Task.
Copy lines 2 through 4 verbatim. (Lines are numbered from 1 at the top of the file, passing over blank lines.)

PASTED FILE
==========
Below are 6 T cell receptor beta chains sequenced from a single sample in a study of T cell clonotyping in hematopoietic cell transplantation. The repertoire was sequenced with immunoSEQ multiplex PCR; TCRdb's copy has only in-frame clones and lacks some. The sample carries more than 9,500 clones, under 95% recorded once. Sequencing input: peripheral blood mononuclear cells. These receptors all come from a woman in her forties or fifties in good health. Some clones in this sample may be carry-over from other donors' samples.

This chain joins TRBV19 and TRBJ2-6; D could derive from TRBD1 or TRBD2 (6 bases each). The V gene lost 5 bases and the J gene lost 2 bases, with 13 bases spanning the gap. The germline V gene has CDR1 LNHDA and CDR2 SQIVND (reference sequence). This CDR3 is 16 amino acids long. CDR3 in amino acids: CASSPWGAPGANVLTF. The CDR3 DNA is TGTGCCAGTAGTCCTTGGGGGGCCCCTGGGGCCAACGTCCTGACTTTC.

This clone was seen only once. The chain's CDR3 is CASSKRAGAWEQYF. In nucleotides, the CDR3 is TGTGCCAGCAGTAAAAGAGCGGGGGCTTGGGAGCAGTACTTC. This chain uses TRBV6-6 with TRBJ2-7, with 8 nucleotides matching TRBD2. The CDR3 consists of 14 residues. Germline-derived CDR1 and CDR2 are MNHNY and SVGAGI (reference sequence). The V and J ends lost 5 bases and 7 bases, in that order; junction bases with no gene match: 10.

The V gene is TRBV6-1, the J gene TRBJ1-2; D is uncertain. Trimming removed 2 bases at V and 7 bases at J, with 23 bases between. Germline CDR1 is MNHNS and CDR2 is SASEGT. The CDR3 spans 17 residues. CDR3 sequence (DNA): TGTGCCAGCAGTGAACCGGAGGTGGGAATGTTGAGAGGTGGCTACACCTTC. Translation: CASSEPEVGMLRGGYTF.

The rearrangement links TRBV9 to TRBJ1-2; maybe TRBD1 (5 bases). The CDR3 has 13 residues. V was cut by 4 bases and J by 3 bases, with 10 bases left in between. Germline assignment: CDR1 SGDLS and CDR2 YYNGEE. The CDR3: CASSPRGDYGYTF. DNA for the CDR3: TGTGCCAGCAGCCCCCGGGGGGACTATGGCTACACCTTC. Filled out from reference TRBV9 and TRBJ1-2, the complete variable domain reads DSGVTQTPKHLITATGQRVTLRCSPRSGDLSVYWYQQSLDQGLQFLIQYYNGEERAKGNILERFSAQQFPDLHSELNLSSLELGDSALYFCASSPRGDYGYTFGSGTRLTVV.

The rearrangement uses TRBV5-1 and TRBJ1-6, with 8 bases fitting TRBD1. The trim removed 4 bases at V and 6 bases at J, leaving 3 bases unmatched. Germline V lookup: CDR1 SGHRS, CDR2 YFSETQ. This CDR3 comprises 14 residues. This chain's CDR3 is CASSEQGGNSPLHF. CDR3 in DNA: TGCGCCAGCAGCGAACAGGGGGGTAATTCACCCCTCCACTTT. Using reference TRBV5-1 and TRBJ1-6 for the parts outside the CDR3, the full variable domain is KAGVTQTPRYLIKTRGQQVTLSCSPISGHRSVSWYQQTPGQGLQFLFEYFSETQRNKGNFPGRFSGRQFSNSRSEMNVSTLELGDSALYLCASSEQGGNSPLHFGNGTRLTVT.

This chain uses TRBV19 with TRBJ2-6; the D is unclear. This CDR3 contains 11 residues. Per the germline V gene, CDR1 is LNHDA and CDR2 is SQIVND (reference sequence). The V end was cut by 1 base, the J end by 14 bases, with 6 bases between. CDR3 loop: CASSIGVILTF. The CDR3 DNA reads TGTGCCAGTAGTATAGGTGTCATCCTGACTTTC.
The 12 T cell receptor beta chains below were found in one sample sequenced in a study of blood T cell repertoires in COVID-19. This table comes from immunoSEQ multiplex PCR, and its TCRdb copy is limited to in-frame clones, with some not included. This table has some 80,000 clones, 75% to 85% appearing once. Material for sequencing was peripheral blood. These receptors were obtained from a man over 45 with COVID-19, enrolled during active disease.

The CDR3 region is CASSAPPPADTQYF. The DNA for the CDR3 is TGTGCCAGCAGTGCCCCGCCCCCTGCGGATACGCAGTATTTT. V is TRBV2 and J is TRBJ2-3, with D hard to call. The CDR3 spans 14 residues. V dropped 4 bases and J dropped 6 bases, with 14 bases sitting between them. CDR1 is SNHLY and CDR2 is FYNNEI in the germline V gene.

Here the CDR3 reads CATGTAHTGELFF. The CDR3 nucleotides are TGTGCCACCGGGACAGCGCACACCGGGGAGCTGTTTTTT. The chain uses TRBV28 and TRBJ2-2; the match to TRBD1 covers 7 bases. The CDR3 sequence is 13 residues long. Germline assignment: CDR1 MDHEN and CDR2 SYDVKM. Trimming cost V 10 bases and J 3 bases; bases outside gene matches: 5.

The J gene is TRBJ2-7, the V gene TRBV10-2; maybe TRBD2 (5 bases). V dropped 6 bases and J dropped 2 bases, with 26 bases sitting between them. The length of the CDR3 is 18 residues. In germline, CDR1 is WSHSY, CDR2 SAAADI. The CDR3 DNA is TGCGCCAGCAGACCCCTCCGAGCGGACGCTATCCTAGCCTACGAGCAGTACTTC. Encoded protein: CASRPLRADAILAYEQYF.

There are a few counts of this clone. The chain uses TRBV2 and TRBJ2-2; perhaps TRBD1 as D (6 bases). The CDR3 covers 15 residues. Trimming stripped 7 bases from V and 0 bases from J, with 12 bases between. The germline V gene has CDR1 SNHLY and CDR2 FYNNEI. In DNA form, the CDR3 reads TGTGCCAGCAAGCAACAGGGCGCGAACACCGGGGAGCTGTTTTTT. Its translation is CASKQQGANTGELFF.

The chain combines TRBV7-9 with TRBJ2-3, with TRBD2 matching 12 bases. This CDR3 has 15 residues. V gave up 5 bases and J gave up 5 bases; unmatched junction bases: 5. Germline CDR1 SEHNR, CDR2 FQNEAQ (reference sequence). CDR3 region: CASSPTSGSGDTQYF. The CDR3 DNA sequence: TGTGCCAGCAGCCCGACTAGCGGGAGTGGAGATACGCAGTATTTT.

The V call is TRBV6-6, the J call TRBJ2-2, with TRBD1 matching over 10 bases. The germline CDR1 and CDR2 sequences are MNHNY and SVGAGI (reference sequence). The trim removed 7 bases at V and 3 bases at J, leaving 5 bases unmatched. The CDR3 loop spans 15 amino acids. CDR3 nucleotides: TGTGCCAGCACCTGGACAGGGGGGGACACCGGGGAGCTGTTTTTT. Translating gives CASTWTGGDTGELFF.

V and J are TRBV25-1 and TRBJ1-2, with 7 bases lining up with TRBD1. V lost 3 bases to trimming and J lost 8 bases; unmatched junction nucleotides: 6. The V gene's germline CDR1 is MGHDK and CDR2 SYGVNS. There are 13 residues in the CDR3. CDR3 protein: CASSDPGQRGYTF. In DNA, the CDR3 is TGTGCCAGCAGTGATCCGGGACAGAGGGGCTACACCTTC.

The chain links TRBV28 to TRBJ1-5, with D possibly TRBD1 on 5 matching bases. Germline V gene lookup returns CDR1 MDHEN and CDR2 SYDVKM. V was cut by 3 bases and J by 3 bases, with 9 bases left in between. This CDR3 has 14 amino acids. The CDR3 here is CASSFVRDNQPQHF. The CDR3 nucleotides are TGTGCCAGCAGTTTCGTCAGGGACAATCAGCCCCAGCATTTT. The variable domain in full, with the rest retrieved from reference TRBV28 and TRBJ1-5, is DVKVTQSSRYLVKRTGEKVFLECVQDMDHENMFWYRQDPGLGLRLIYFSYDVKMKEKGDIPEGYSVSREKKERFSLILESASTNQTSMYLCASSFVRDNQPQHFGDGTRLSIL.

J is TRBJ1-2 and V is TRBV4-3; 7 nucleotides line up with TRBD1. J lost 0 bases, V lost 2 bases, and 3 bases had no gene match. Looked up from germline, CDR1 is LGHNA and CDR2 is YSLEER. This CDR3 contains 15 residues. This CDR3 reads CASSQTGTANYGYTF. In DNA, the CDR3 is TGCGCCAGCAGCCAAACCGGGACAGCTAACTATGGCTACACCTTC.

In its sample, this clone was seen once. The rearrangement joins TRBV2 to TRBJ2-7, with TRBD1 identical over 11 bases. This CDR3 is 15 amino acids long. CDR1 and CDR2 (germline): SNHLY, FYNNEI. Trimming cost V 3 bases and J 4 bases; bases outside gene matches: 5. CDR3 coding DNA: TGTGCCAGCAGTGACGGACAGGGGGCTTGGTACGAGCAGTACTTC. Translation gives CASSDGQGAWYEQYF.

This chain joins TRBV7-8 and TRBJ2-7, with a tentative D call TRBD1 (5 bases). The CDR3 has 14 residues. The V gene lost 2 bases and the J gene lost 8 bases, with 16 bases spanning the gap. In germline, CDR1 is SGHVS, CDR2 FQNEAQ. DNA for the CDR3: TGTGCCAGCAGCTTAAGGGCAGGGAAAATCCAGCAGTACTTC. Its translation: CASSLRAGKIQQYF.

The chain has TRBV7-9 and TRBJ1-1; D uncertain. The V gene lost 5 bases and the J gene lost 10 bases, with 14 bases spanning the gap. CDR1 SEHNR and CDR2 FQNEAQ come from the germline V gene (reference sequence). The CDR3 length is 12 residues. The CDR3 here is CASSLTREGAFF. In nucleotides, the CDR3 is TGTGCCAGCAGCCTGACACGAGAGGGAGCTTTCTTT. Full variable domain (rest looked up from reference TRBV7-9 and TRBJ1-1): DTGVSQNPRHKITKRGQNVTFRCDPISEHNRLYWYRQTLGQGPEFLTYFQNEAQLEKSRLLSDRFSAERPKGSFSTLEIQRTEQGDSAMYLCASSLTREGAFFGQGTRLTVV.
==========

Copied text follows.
This chain joins TRBV19 and TRBJ2-6; D could derive from TRBD1 or TRBD2 (6 bases each). The V gene lost 5 bases and the J gene lost 2 bases, with 13 bases spanning the gap. The germline V gene has CDR1 LNHDA and CDR2 SQIVND (reference sequence). This CDR3 is 16 amino acids long. CDR3 in amino acids: CASSPWGAPGANVLTF. The CDR3 DNA is TGTGCCAGTAGTCCTTGGGGGGCCCCTGGGGCCAACGTCCTGACTTTC.

This clone was seen only once. The chain's CDR3 is CASSKRAGAWEQYF. In nucleotides, the CDR3 is TGTGCCAGCAGTAAAAGAGCGGGGGCTTGGGAGCAGTACTTC. This chain uses TRBV6-6 with TRBJ2-7, with 8 nucleotides matching TRBD2. The CDR3 consists of 14 residues. Germline-derived CDR1 and CDR2 are MNHNY and SVGAGI (reference sequence). The V and J ends lost 5 bases and 7 bases, in that order; junction bases with no gene match: 10.

The V gene is TRBV6-1, the J gene TRBJ1-2; D is uncertain. Trimming removed 2 bases at V and 7 bases at J, with 23 bases between. Germline CDR1 is MNHNS and CDR2 is SASEGT. The CDR3 spans 17 residues. CDR3 sequence (DNA): TGTGCCAGCAGTGAACCGGAGGTGGGAATGTTGAGAGGTGGCTACACCTTC. Translation: CASSEPEVGMLRGGYTF.